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Sustainable fashion inspired by mushrooms in spotlight at Scottish festival



Emily Raemaekers, who utilises natural techniques and materials when crafting garments, aims to call attention to environmental issues prolonged by the fashion industry in her work – for example showcasing how textile dyeing is currently the second largest global water pollutant.

A piece from Raemaekers is on display at the National Museum of Scotland for the Edinburgh Science Festival’s exhibition, Growing Home.

The showcase explores material usage in fast fashion and how biomaterials can be a more sustainable option in fashion and engineering.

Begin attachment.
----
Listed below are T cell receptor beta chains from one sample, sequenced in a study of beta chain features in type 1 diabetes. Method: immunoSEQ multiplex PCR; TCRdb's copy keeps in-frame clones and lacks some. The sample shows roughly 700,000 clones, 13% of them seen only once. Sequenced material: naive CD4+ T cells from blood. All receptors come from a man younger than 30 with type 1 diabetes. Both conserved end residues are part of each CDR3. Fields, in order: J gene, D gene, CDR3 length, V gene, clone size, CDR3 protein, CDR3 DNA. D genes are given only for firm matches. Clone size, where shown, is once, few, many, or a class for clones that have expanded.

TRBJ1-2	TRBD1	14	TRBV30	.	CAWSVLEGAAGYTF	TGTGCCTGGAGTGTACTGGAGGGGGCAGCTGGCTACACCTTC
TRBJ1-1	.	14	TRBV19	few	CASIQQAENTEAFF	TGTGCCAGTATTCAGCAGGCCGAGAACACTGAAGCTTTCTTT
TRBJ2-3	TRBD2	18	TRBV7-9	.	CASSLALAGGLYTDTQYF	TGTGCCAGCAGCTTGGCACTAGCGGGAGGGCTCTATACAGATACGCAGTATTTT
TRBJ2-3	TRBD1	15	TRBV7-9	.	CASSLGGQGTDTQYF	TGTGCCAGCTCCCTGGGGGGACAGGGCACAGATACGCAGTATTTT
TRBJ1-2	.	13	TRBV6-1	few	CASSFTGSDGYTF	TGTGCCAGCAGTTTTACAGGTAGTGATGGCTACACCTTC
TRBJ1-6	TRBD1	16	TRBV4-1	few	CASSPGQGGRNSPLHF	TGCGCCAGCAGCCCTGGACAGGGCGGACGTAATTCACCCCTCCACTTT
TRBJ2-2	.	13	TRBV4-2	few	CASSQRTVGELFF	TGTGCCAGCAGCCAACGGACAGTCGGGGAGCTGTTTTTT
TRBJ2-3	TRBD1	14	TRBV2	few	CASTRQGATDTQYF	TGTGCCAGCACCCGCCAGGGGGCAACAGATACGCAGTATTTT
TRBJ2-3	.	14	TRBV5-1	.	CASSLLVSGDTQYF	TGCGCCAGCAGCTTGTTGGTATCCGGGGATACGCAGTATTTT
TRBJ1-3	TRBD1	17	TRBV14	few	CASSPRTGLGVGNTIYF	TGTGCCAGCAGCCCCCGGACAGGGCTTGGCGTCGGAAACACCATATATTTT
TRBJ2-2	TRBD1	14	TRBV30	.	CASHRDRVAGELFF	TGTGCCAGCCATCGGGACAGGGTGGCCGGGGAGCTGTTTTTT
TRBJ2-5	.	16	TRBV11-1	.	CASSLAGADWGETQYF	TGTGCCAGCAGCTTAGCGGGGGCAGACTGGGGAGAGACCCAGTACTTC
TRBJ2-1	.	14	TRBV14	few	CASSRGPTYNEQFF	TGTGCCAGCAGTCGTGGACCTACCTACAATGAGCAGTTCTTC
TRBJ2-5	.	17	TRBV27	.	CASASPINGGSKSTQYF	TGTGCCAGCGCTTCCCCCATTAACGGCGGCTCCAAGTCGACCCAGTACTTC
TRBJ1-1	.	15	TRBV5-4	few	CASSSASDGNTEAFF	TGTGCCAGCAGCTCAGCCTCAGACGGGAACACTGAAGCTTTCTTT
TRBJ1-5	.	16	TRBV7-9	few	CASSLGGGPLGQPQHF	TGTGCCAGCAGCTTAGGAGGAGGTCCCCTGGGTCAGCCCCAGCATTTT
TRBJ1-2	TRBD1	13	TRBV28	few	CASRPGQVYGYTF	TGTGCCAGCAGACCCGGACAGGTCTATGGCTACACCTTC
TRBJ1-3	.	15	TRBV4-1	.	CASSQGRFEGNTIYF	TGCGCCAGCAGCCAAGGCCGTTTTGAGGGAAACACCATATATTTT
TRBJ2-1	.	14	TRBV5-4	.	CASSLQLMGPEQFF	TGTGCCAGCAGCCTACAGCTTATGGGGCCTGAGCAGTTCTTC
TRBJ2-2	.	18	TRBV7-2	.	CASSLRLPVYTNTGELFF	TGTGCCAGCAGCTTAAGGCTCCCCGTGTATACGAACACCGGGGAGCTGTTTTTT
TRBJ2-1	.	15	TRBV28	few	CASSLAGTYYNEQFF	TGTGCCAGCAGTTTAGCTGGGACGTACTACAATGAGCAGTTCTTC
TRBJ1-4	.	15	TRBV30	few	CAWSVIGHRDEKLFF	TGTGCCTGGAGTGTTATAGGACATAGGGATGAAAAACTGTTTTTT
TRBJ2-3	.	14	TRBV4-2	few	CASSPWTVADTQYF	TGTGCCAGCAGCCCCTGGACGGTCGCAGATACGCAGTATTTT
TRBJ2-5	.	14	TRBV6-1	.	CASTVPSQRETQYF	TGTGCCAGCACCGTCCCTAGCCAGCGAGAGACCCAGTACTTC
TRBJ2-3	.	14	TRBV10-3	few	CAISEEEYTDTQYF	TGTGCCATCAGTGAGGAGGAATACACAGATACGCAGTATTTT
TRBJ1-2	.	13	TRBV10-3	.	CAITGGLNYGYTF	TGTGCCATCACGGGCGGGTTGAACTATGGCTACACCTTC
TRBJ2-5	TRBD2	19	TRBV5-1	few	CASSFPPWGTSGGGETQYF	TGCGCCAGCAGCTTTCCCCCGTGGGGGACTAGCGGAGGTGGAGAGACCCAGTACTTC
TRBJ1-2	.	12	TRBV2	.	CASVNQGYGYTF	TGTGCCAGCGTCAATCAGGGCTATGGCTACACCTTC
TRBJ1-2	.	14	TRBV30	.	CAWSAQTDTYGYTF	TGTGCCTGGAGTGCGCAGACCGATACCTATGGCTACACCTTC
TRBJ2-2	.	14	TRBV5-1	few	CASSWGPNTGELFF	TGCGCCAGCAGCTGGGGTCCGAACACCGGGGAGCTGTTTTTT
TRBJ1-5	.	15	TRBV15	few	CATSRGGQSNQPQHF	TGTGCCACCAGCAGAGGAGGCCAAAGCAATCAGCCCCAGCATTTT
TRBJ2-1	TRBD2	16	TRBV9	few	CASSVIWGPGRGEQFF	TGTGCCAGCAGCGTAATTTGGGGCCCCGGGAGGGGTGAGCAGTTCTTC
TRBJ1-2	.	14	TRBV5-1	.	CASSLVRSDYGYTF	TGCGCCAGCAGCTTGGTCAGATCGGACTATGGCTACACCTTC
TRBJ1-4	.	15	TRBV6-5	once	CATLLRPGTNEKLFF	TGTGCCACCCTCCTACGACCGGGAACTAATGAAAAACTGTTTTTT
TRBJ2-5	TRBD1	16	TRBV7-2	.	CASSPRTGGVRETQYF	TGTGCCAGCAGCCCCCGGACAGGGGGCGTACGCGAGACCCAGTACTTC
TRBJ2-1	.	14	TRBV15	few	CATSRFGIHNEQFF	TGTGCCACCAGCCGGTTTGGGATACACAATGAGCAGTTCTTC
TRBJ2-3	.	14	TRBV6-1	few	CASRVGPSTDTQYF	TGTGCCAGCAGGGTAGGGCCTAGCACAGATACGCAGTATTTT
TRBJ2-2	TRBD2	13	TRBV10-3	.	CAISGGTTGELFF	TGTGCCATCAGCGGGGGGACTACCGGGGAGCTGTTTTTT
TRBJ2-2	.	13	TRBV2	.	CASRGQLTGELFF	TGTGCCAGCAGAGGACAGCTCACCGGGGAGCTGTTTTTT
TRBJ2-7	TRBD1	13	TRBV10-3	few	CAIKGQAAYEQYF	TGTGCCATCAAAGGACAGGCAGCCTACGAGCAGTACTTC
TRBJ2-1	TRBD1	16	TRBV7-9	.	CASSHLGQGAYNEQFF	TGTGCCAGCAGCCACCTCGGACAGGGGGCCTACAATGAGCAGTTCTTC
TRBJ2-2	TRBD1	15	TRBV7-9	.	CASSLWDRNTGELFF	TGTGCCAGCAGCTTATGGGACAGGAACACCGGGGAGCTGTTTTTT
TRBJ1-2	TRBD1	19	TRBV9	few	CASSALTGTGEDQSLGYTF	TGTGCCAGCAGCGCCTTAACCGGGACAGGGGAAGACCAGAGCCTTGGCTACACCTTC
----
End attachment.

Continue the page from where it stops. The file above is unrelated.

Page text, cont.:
Raemaekers uses natural dyes like dried hibiscus flowers to create a unique pink and red tone on the base of the clothing.

READ MORE: Sustainable Fashion Week ‘a massive success’ with events across the country

Her dress, titled Symbio, is created from a wood pulp fibre called Tencel. Originating from renewable sources, Tencel is a closed-loop manufacturing process, meaning its materials can be reused.

Raemaekers decorated Symbio with linocut printmaking to create a pattern mimicking mycelium, the base structure of fungi. She used water-based ink as it is a more sustainable alternative to plastic-based inks.

She also used plant leathers, including Uppeal, created from apple processing waste from the juice and compote industry, and MuSkin, made from a wild fungus from subtropical environments, for additional design on her garments. Both Uppeal and MuSkin create a lower carbon footprint than their animal leather counterparts.

The Edinburgh Science Festival, which opened on March 30, is showcasing the theme Shaping the Future. 

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